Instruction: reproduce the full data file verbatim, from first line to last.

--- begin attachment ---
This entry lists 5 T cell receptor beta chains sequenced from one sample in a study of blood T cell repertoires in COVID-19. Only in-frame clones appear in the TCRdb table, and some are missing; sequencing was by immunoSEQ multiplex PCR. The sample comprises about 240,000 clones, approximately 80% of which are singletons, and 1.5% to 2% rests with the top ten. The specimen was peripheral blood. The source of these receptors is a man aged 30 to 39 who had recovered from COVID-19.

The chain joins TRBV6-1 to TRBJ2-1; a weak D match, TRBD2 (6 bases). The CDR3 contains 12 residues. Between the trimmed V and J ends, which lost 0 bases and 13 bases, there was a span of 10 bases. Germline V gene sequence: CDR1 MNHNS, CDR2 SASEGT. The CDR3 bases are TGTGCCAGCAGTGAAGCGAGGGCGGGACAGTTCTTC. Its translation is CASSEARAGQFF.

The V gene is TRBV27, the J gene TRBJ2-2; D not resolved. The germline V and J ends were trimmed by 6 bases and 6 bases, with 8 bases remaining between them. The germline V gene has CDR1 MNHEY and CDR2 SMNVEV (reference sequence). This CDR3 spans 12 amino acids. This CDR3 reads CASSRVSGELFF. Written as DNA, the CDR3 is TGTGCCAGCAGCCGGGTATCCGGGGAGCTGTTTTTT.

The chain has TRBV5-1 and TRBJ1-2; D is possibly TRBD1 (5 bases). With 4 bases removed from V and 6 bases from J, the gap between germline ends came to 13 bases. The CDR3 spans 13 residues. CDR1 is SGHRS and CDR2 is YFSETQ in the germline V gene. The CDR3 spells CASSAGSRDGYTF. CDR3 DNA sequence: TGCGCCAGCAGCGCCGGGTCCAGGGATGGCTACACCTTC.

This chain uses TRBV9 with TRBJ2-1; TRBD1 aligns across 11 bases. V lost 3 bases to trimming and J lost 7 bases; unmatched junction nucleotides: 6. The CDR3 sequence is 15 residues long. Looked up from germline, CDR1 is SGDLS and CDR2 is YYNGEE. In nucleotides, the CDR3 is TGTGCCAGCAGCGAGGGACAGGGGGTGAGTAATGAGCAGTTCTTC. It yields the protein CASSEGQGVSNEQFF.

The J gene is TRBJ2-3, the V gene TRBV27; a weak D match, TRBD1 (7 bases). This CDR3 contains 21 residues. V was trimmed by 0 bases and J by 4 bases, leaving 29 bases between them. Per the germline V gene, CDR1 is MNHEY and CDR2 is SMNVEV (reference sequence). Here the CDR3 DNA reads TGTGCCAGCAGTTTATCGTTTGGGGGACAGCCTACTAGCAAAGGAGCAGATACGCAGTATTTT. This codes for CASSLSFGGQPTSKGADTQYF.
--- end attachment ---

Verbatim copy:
This entry lists 5 T cell receptor beta chains sequenced from one sample in a study of blood T cell repertoires in COVID-19. Only in-frame clones appear in the TCRdb table, and some are missing; sequencing was by immunoSEQ multiplex PCR. The sample comprises about 240,000 clones, approximately 80% of which are singletons, and 1.5% to 2% rests with the top ten. The specimen was peripheral blood. The source of these receptors is a man aged 30 to 39 who had recovered from COVID-19.

The chain joins TRBV6-1 to TRBJ2-1; a weak D match, TRBD2 (6 bases). The CDR3 contains 12 residues. Between the trimmed V and J ends, which lost 0 bases and 13 bases, there was a span of 10 bases. Germline V gene sequence: CDR1 MNHNS, CDR2 SASEGT. The CDR3 bases are TGTGCCAGCAGTGAAGCGAGGGCGGGACAGTTCTTC. Its translation is CASSEARAGQFF.

The V gene is TRBV27, the J gene TRBJ2-2; D not resolved. The germline V and J ends were trimmed by 6 bases and 6 bases, with 8 bases remaining between them. The germline V gene has CDR1 MNHEY and CDR2 SMNVEV (reference sequence). This CDR3 spans 12 amino acids. This CDR3 reads CASSRVSGELFF. Written as DNA, the CDR3 is TGTGCCAGCAGCCGGGTATCCGGGGAGCTGTTTTTT.

The chain has TRBV5-1 and TRBJ1-2; D is possibly TRBD1 (5 bases). With 4 bases removed from V and 6 bases from J, the gap between germline ends came to 13 bases. The CDR3 spans 13 residues. CDR1 is SGHRS and CDR2 is YFSETQ in the germline V gene. The CDR3 spells CASSAGSRDGYTF. CDR3 DNA sequence: TGCGCCAGCAGCGCCGGGTCCAGGGATGGCTACACCTTC.

This chain uses TRBV9 with TRBJ2-1; TRBD1 aligns across 11 bases. V lost 3 bases to trimming and J lost 7 bases; unmatched junction nucleotides: 6. The CDR3 sequence is 15 residues long. Looked up from germline, CDR1 is SGDLS and CDR2 is YYNGEE. In nucleotides, the CDR3 is TGTGCCAGCAGCGAGGGACAGGGGGTGAGTAATGAGCAGTTCTTC. It yields the protein CASSEGQGVSNEQFF.

The J gene is TRBJ2-3, the V gene TRBV27; a weak D match, TRBD1 (7 bases). This CDR3 contains 21 residues. V was trimmed by 0 bases and J by 4 bases, leaving 29 bases between them. Per the germline V gene, CDR1 is MNHEY and CDR2 is SMNVEV (reference sequence). Here the CDR3 DNA reads TGTGCCAGCAGTTTATCGTTTGGGGGACAGCCTACTAGCAAAGGAGCAGATACGCAGTATTTT. This codes for CASSLSFGGQPTSKGADTQYF.